- Stay in the best Mr & Mrs Smith luxury and boutique hotels
- A tale of two cities exploring Old and New Delhi
- Mountaintop village stays in Sandyang Lee, Hee-Gyathang and Radhu Khandu
- Trek along one of the Himalayas’ oldest trade routes
- Tours of the tea factory and plantations at Glenburn
Into the Himalayas: mountain villages and high tea
Treks and tastings with Shakti Village Walks
Take the literal high road on this unique trip, where you’ll fly from Delhi to the uppermost corners of the Himalayas. Stay in rustic lodges as you trek into the mountains.
Even in North India's remote mountainous regions, Smith are working their magic; this lofty adventure can be fully customised.
This 10-night trip is £3,162 a person (approximately 5,175 AUD), based on two guests sharing.*
To kick off your trip, contact the Smith24 team around the clock on:
+44 (0)330 100 3180 from the UK,
+1 800 464 2040 from the US.
When to go
Spring is the balmiest season for long treks, as it’s sunny but not too hot (the temperatures drop the higher you climb). By March, warm spells will have thawed out icy mountain routes and greenery begins to grow from between the foothills’ rocks.
Most international carriers fly direct to Delhi’s main hub, Indira Gandhi Airport. Our Smith24 team can help with your travel arrangements on request. During your trip, you’ll either be getting from A to B on foot, or by a private, air-conditioned, chauffeur-driven minivan. Neither international nor internal flights are included in the package rates.
- Heavy-duty hiking boots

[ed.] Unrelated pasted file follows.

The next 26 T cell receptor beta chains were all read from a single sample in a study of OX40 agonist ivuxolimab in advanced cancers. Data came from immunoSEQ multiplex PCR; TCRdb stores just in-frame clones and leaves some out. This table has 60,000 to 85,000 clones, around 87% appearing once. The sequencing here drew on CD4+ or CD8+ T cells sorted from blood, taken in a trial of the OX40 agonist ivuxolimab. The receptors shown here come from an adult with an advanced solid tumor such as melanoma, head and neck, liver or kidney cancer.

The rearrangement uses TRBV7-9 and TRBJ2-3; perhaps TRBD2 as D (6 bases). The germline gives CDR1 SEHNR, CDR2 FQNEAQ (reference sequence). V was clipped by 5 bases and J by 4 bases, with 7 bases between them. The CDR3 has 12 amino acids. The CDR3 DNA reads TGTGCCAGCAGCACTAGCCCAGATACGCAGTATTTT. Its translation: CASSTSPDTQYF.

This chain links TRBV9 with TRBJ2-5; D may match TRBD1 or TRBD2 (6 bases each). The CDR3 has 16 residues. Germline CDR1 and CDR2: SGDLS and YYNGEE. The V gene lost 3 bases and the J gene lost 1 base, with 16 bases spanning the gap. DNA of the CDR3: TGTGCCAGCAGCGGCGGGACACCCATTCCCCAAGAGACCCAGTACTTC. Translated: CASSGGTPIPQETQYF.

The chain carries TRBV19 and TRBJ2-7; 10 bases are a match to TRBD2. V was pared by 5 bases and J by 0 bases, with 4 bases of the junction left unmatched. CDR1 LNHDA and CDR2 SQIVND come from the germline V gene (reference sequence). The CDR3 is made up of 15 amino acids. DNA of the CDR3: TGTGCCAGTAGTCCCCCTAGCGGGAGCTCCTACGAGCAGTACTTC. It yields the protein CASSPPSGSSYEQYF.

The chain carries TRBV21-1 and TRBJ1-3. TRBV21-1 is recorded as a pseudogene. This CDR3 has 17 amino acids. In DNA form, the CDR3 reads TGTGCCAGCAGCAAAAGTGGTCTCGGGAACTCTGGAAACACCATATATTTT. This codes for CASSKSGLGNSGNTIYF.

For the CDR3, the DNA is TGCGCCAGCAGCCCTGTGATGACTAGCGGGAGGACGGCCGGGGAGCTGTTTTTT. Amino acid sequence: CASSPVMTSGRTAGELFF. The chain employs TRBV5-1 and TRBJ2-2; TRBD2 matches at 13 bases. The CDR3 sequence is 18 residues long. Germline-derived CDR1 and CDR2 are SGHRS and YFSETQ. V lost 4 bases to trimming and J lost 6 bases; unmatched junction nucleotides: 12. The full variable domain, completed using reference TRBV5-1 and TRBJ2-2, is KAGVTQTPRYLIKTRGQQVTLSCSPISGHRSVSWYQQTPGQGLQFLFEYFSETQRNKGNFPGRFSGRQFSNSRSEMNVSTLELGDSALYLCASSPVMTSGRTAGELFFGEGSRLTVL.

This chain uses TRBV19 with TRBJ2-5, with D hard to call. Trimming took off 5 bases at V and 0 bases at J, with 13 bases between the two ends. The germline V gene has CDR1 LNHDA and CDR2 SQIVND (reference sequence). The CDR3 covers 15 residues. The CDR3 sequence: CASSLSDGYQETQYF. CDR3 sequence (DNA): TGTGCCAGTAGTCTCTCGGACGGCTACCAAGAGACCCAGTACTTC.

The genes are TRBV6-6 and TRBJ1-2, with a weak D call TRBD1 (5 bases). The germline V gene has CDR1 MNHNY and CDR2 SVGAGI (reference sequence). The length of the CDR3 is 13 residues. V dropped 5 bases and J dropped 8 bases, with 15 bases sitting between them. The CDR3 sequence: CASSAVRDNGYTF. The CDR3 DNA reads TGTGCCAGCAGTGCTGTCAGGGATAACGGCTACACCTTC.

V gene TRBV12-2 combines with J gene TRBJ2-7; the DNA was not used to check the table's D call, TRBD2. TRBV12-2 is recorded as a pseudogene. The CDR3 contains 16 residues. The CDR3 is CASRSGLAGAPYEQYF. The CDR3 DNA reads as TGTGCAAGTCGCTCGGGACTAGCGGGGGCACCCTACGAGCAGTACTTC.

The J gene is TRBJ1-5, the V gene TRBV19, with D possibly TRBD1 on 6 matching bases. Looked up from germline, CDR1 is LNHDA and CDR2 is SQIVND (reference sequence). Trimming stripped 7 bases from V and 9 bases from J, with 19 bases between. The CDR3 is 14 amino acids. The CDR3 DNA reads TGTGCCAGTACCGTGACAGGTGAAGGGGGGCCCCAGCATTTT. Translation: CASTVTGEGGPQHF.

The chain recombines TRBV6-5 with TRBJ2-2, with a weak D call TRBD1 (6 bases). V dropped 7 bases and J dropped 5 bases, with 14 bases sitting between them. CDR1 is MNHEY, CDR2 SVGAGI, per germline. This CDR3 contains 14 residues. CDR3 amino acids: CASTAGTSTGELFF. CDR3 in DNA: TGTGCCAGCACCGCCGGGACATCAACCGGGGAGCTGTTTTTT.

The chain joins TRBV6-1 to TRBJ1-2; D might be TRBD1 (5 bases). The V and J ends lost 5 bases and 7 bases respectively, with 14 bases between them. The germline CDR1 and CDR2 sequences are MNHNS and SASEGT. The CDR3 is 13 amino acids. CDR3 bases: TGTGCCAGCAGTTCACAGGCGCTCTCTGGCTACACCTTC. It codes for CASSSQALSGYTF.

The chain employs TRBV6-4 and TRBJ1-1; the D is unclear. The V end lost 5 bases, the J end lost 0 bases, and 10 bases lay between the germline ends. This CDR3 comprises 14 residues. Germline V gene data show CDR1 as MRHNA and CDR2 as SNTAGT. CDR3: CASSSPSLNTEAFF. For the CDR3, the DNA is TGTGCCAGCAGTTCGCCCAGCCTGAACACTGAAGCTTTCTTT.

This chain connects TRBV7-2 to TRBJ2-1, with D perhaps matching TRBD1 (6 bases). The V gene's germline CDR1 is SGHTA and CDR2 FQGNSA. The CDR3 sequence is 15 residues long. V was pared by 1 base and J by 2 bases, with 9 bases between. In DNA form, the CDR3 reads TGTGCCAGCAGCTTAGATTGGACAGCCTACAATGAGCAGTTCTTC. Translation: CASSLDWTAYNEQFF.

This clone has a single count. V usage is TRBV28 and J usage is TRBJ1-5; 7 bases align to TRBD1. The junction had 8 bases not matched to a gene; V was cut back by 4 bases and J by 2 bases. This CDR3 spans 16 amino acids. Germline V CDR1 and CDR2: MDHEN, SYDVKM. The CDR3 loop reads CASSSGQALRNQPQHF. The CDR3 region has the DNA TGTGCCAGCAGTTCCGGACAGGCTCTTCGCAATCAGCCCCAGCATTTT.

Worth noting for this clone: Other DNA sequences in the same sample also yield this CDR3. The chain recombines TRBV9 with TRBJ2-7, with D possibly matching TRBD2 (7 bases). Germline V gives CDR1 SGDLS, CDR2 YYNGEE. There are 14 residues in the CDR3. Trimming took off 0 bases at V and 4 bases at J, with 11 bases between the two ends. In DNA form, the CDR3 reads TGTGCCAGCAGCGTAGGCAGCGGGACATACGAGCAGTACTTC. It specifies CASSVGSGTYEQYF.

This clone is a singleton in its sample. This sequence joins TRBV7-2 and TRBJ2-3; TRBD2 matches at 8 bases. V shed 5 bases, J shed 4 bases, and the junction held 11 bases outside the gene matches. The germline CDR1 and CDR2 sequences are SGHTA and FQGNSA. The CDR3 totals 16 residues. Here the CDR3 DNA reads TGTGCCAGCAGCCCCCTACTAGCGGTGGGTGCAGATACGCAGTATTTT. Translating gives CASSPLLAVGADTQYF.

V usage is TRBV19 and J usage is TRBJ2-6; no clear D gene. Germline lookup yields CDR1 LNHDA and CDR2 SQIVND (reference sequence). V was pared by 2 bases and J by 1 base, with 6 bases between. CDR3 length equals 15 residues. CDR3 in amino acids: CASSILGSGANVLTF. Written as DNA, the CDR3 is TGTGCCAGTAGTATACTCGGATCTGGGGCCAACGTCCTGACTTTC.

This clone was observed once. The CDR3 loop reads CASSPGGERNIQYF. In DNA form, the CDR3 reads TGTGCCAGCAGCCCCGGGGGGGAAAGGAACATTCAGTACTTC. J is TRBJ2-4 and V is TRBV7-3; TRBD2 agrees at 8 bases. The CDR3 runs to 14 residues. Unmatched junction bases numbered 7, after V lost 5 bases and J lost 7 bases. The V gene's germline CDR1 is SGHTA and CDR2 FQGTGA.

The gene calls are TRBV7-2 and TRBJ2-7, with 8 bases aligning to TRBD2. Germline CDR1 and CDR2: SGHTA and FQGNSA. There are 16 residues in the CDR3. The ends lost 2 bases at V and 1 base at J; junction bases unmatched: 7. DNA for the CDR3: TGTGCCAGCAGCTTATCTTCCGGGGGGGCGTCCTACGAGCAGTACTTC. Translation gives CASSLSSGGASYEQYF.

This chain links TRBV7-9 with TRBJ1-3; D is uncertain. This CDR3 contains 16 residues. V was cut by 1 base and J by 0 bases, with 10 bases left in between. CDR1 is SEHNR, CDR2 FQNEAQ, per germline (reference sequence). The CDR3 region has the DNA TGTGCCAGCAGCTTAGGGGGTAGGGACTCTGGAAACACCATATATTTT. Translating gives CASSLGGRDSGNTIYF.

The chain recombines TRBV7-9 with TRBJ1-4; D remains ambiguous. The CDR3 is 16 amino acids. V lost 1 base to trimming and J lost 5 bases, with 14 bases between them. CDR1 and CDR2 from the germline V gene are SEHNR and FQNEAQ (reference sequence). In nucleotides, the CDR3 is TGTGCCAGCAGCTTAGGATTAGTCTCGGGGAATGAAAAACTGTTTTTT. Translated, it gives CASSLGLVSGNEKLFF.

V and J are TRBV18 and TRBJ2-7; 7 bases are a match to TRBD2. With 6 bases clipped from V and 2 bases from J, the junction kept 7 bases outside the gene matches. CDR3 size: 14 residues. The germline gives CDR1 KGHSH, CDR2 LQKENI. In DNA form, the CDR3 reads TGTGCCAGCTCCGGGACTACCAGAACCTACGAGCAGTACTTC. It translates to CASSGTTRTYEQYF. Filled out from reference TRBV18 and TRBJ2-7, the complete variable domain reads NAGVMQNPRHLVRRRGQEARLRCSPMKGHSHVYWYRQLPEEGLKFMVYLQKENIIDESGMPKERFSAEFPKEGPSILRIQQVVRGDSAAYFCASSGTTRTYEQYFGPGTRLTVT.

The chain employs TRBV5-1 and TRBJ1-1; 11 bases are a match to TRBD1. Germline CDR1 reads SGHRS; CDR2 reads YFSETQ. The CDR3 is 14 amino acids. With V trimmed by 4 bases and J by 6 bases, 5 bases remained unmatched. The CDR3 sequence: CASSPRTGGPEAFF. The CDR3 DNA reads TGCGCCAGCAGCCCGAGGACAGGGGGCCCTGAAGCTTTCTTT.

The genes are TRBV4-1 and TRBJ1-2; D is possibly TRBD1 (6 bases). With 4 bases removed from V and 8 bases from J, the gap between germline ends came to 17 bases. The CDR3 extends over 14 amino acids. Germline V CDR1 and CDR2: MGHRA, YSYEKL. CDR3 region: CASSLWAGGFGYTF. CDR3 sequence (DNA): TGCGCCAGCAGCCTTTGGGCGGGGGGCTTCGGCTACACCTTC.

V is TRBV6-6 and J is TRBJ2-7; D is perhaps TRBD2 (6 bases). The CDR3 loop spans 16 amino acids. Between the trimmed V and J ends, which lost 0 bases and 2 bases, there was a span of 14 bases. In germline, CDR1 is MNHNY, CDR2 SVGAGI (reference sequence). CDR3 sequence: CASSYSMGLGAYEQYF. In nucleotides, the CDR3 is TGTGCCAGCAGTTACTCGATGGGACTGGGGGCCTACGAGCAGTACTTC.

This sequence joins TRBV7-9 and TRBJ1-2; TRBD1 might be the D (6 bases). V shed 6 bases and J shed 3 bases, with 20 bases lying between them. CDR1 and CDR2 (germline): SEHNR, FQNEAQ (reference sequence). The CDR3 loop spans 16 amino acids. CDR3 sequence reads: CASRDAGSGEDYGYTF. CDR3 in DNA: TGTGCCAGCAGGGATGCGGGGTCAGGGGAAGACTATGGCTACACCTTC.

- A water bottle, backpack, cap and sunglasses
- Waterproofs and warm layers for high-altitude treks
Day 1–3: Delhi
As soon as you touch down in Delhi, you’ll be met by your private, English-speaking chauffeur and whisked to The Lodhi hotel: a mod-Mughal sanctuary with minimalist, high-finish interiors and three hectares of bloom-packed gardens.
Your Deluxe Room at The Lodhi is sleek and modern in shades of cream and sea blue. The hotel's shell is clean-lined and modern, with some delicate jaali-style screens to nod to the locality, but inside every comfort is considered.
Smith Extra A jet lag or foot massage each for two guests on arrival
Day 1: Once you clear immigration and customs, you're whisked to your hotel where you'll spend the rest of the day as you wish. Venture out to Connaught Place and the Lodhi Gardens, or stay in your sleek hideaway and splash about in the pool.
Day 2: Zip through the centuries in double-quick time with a personal tour of Old and New Delhi, led by a local guide. Prepare for a winding maze of narrow lanes and thronged bazaars in the Old Town, which takes in the Red Fort and the minaret-studded Jama Masjid mosque. New Delhi is an exercise in formal splendour, wide boulevards and grand, Lutyens-designed architecture. You’ll see the Parliament Building; presidential home, Rashtrapati Bhawan; the 13th-century Qutab Minar; and Humayun’s Tomb – the inspiration for the Taj Mahal. You’ll top your tour with a trip to the Gurdwara, a Sikh Temple where visitors and locals alike roll their sleeves up in the community kitchen.
Day 3: Say 'alvida' (goodbye) to the Lodhi; today you'll fly this luxurious nest and start to soar into the mountains…
Day 3–7: Shakti Sikkim Village Walk
Your Shakti Sikkim Village Walk is an expedition through the Himalayas' undiscovered bits. Go up and up to Rinchenpong, a Himalayan town nestled in the mountains at 64,000 feet. Here, you’ll begin your village-hopping adventure in the hands of a knowledgeable Shakti guide, who’ll escort you on daily treks, each ending at a cosy village lodge for a welcoming supper (courtesy of your private chef) and a good night’s sleep.
Shakti Sikkim Village Walk's lodgings don't have the burnished bells and whistles of the Lodhi, but they're charming nonetheless. These rustic homesteads are decorated using natural materials, pops of colour and local textiles. Interiors may be low-key, but the mountain views are all-in.
Smith Extra A book about the Himalayas